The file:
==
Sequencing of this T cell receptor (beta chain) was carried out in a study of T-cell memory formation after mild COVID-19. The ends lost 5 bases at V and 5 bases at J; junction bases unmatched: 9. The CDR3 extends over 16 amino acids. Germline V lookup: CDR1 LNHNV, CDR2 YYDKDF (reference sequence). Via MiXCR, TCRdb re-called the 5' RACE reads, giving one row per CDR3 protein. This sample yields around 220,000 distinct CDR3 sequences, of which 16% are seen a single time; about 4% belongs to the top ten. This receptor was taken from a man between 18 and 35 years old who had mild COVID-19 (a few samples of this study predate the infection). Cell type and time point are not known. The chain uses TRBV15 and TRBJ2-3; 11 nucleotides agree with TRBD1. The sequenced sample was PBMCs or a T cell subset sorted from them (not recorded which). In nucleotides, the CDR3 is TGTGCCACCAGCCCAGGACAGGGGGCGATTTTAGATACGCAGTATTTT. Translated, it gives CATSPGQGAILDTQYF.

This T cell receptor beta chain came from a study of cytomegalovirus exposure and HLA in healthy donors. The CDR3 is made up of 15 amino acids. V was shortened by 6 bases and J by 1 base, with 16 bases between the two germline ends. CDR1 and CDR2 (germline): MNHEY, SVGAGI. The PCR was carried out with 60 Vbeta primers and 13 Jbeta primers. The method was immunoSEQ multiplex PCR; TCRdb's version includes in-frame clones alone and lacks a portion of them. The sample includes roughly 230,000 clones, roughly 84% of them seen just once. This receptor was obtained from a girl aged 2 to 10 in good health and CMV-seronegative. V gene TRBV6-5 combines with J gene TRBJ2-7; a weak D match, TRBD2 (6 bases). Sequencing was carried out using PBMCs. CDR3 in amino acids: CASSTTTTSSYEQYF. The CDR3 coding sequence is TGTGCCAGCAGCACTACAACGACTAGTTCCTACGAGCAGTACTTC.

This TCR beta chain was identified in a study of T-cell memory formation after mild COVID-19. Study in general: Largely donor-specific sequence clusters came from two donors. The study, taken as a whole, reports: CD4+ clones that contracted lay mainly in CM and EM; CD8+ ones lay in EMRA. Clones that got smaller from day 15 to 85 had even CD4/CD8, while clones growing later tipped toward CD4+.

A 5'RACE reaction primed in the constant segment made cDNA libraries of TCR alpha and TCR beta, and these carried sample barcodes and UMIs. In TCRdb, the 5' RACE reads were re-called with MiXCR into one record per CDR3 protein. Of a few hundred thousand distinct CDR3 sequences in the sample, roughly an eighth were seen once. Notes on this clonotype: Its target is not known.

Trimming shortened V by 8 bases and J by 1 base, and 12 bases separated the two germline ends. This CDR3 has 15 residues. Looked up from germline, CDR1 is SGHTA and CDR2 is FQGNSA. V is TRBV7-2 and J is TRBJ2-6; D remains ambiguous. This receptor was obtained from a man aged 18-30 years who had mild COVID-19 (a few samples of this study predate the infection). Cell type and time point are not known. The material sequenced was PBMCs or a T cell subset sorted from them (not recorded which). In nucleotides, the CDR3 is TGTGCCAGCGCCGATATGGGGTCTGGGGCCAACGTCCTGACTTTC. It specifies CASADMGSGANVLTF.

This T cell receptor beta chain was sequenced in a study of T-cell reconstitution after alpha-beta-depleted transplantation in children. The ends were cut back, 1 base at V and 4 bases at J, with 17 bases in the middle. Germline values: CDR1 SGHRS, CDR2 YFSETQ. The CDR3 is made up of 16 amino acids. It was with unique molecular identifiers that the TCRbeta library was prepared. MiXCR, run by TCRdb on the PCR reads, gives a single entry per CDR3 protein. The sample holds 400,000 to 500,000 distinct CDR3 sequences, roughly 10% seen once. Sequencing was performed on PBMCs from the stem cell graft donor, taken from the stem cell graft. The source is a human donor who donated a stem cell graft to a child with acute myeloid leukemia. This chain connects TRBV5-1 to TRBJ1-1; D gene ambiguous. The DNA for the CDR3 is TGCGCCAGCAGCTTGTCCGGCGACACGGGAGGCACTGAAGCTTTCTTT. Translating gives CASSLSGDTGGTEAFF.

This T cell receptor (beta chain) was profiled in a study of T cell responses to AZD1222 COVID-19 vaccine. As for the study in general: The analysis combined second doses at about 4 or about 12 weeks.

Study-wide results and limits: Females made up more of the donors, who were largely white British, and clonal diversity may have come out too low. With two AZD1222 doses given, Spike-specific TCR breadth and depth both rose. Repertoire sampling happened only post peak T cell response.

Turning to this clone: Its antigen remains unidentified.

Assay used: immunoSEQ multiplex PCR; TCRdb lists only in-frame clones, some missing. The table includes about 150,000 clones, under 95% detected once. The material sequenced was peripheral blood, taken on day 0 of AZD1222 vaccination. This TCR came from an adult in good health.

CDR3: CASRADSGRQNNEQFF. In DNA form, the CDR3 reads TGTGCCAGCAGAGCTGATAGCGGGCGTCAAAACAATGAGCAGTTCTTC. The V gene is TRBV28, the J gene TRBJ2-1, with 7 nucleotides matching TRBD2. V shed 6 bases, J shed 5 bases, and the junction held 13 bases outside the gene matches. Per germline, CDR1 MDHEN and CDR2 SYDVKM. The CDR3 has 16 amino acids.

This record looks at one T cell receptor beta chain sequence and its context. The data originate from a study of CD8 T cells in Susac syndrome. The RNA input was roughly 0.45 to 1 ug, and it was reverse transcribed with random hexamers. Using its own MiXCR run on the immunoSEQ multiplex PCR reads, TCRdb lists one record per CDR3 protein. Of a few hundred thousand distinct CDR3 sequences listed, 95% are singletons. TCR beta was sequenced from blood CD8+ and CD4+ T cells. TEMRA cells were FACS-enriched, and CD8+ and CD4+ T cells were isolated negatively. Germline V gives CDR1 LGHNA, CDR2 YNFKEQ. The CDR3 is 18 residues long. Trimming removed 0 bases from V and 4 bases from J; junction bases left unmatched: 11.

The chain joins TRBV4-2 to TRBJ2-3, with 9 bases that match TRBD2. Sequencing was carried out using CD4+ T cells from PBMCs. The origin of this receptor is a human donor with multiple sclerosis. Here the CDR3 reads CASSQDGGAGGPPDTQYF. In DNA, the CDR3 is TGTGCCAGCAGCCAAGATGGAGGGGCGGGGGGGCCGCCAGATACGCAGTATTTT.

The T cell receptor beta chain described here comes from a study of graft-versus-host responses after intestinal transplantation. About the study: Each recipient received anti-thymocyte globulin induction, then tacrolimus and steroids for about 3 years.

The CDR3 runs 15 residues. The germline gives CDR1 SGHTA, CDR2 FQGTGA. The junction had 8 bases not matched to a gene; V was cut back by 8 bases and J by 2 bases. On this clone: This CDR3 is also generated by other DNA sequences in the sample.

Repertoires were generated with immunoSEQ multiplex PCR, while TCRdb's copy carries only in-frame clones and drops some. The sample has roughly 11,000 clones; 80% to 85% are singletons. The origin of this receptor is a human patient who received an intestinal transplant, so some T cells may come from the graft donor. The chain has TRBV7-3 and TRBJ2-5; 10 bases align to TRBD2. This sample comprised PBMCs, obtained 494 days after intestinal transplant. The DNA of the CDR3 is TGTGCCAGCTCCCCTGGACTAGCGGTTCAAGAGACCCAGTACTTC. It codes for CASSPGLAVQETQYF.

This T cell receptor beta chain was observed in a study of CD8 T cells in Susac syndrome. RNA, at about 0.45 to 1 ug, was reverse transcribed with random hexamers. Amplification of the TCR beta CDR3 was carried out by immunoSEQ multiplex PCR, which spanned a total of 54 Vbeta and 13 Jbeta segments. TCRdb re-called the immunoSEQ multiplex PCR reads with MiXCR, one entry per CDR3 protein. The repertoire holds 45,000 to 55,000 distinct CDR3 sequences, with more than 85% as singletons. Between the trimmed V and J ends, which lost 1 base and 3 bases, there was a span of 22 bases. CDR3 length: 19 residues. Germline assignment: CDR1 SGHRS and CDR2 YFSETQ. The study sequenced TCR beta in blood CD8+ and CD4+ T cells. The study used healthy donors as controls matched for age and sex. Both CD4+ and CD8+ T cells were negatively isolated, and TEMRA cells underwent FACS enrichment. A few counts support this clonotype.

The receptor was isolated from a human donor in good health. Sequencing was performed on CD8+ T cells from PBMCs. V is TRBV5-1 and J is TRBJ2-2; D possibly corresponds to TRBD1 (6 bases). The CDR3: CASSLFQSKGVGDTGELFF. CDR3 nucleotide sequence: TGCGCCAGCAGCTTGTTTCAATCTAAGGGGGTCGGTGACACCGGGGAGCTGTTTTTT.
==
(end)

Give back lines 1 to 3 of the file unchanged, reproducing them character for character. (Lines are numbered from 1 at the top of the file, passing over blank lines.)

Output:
Sequencing of this T cell receptor (beta chain) was carried out in a study of T-cell memory formation after mild COVID-19. The ends lost 5 bases at V and 5 bases at J; junction bases unmatched: 9. The CDR3 extends over 16 amino acids. Germline V lookup: CDR1 LNHNV, CDR2 YYDKDF (reference sequence). Via MiXCR, TCRdb re-called the 5' RACE reads, giving one row per CDR3 protein. This sample yields around 220,000 distinct CDR3 sequences, of which 16% are seen a single time; about 4% belongs to the top ten. This receptor was taken from a man between 18 and 35 years old who had mild COVID-19 (a few samples of this study predate the infection). Cell type and time point are not known. The chain uses TRBV15 and TRBJ2-3; 11 nucleotides agree with TRBD1. The sequenced sample was PBMCs or a T cell subset sorted from them (not recorded which). In nucleotides, the CDR3 is TGTGCCACCAGCCCAGGACAGGGGGCGATTTTAGATACGCAGTATTTT. Translated, it gives CATSPGQGAILDTQYF.

This T cell receptor beta chain came from a study of cytomegalovirus exposure and HLA in healthy donors. The CDR3 is made up of 15 amino acids. V was shortened by 6 bases and J by 1 base, with 16 bases between the two germline ends. CDR1 and CDR2 (germline): MNHEY, SVGAGI. The PCR was carried out with 60 Vbeta primers and 13 Jbeta primers. The method was immunoSEQ multiplex PCR; TCRdb's version includes in-frame clones alone and lacks a portion of them. The sample includes roughly 230,000 clones, roughly 84% of them seen just once. This receptor was obtained from a girl aged 2 to 10 in good health and CMV-seronegative. V gene TRBV6-5 combines with J gene TRBJ2-7; a weak D match, TRBD2 (6 bases). Sequencing was carried out using PBMCs. CDR3 in amino acids: CASSTTTTSSYEQYF. The CDR3 coding sequence is TGTGCCAGCAGCACTACAACGACTAGTTCCTACGAGCAGTACTTC.

This TCR beta chain was identified in a study of T-cell memory formation after mild COVID-19. Study in general: Largely donor-specific sequence clusters came from two donors. The study, taken as a whole, reports: CD4+ clones that contracted lay mainly in CM and EM; CD8+ ones lay in EMRA. Clones that got smaller from day 15 to 85 had even CD4/CD8, while clones growing later tipped toward CD4+.